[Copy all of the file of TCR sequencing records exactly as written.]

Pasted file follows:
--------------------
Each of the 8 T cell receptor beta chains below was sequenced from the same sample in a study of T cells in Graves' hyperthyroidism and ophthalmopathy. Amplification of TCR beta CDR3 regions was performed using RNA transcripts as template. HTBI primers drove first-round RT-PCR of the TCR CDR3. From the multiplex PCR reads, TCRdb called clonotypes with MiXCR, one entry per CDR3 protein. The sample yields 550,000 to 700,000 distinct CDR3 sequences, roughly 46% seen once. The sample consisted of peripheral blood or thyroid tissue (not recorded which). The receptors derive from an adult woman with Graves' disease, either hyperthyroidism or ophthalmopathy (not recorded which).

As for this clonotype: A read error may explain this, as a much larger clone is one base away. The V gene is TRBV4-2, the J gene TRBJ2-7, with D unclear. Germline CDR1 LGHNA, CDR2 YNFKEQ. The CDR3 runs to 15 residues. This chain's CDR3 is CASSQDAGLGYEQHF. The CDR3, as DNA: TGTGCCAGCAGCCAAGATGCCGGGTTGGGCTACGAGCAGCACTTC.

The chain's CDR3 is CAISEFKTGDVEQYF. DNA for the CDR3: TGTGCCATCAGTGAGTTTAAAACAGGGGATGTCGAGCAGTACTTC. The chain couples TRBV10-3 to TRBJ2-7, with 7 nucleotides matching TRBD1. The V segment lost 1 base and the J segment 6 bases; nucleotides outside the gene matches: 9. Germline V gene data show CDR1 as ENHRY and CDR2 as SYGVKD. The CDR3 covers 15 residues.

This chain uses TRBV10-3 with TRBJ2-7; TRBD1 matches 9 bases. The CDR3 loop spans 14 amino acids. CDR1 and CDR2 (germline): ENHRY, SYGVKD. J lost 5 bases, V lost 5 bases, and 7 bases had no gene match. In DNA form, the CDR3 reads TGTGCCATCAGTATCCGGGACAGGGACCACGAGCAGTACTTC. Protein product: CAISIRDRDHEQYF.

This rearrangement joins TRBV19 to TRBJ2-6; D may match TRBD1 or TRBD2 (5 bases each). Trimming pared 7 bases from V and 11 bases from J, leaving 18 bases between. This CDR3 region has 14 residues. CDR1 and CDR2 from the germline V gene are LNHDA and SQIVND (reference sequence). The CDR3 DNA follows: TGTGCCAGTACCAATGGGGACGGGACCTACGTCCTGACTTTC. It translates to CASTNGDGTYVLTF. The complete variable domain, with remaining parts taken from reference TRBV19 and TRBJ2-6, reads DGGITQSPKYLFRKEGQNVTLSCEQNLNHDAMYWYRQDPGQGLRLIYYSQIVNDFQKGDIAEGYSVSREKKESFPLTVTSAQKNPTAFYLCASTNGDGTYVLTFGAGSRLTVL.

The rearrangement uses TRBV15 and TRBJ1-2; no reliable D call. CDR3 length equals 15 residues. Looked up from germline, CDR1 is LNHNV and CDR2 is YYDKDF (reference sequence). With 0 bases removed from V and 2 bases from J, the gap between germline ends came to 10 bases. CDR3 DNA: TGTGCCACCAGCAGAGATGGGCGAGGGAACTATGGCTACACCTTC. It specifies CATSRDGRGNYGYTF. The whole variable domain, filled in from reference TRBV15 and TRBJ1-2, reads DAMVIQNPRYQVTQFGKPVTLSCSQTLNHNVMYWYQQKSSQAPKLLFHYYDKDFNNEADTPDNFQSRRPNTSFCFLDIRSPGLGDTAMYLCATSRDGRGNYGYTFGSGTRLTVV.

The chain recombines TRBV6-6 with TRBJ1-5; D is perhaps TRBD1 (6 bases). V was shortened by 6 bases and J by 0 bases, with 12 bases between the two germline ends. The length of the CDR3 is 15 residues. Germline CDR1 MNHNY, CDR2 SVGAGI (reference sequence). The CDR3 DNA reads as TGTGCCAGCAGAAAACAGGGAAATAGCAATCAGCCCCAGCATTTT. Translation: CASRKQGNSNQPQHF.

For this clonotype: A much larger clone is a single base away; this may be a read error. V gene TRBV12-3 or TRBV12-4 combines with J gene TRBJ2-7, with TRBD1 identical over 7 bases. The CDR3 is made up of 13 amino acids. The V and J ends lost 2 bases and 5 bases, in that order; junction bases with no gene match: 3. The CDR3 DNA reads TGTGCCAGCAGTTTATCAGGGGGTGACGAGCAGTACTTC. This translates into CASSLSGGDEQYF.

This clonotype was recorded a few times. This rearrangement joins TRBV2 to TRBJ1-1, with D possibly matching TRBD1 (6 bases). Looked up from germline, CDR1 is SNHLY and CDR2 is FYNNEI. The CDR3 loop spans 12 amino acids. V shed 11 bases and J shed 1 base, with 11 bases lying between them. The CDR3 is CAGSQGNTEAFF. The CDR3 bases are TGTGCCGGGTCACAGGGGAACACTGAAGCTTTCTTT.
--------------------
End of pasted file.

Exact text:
Each of the 8 T cell receptor beta chains below was sequenced from the same sample in a study of T cells in Graves' hyperthyroidism and ophthalmopathy. Amplification of TCR beta CDR3 regions was performed using RNA transcripts as template. HTBI primers drove first-round RT-PCR of the TCR CDR3. From the multiplex PCR reads, TCRdb called clonotypes with MiXCR, one entry per CDR3 protein. The sample yields 550,000 to 700,000 distinct CDR3 sequences, roughly 46% seen once. The sample consisted of peripheral blood or thyroid tissue (not recorded which). The receptors derive from an adult woman with Graves' disease, either hyperthyroidism or ophthalmopathy (not recorded which).

As for this clonotype: A read error may explain this, as a much larger clone is one base away. The V gene is TRBV4-2, the J gene TRBJ2-7, with D unclear. Germline CDR1 LGHNA, CDR2 YNFKEQ. The CDR3 runs to 15 residues. This chain's CDR3 is CASSQDAGLGYEQHF. The CDR3, as DNA: TGTGCCAGCAGCCAAGATGCCGGGTTGGGCTACGAGCAGCACTTC.

The chain's CDR3 is CAISEFKTGDVEQYF. DNA for the CDR3: TGTGCCATCAGTGAGTTTAAAACAGGGGATGTCGAGCAGTACTTC. The chain couples TRBV10-3 to TRBJ2-7, with 7 nucleotides matching TRBD1. The V segment lost 1 base and the J segment 6 bases; nucleotides outside the gene matches: 9. Germline V gene data show CDR1 as ENHRY and CDR2 as SYGVKD. The CDR3 covers 15 residues.

This chain uses TRBV10-3 with TRBJ2-7; TRBD1 matches 9 bases. The CDR3 loop spans 14 amino acids. CDR1 and CDR2 (germline): ENHRY, SYGVKD. J lost 5 bases, V lost 5 bases, and 7 bases had no gene match. In DNA form, the CDR3 reads TGTGCCATCAGTATCCGGGACAGGGACCACGAGCAGTACTTC. Protein product: CAISIRDRDHEQYF.

This rearrangement joins TRBV19 to TRBJ2-6; D may match TRBD1 or TRBD2 (5 bases each). Trimming pared 7 bases from V and 11 bases from J, leaving 18 bases between. This CDR3 region has 14 residues. CDR1 and CDR2 from the germline V gene are LNHDA and SQIVND (reference sequence). The CDR3 DNA follows: TGTGCCAGTACCAATGGGGACGGGACCTACGTCCTGACTTTC. It translates to CASTNGDGTYVLTF. The complete variable domain, with remaining parts taken from reference TRBV19 and TRBJ2-6, reads DGGITQSPKYLFRKEGQNVTLSCEQNLNHDAMYWYRQDPGQGLRLIYYSQIVNDFQKGDIAEGYSVSREKKESFPLTVTSAQKNPTAFYLCASTNGDGTYVLTFGAGSRLTVL.

The rearrangement uses TRBV15 and TRBJ1-2; no reliable D call. CDR3 length equals 15 residues. Looked up from germline, CDR1 is LNHNV and CDR2 is YYDKDF (reference sequence). With 0 bases removed from V and 2 bases from J, the gap between germline ends came to 10 bases. CDR3 DNA: TGTGCCACCAGCAGAGATGGGCGAGGGAACTATGGCTACACCTTC. It specifies CATSRDGRGNYGYTF. The whole variable domain, filled in from reference TRBV15 and TRBJ1-2, reads DAMVIQNPRYQVTQFGKPVTLSCSQTLNHNVMYWYQQKSSQAPKLLFHYYDKDFNNEADTPDNFQSRRPNTSFCFLDIRSPGLGDTAMYLCATSRDGRGNYGYTFGSGTRLTVV.

The chain recombines TRBV6-6 with TRBJ1-5; D is perhaps TRBD1 (6 bases). V was shortened by 6 bases and J by 0 bases, with 12 bases between the two germline ends. The length of the CDR3 is 15 residues. Germline CDR1 MNHNY, CDR2 SVGAGI (reference sequence). The CDR3 DNA reads as TGTGCCAGCAGAAAACAGGGAAATAGCAATCAGCCCCAGCATTTT. Translation: CASRKQGNSNQPQHF.

For this clonotype: A much larger clone is a single base away; this may be a read error. V gene TRBV12-3 or TRBV12-4 combines with J gene TRBJ2-7, with TRBD1 identical over 7 bases. The CDR3 is made up of 13 amino acids. The V and J ends lost 2 bases and 5 bases, in that order; junction bases with no gene match: 3. The CDR3 DNA reads TGTGCCAGCAGTTTATCAGGGGGTGACGAGCAGTACTTC. This translates into CASSLSGGDEQYF.

This clonotype was recorded a few times. This rearrangement joins TRBV2 to TRBJ1-1, with D possibly matching TRBD1 (6 bases). Looked up from germline, CDR1 is SNHLY and CDR2 is FYNNEI. The CDR3 loop spans 12 amino acids. V shed 11 bases and J shed 1 base, with 11 bases lying between them. The CDR3 is CAGSQGNTEAFF. The CDR3 bases are TGTGCCGGGTCACAGGGGAACACTGAAGCTTTCTTT.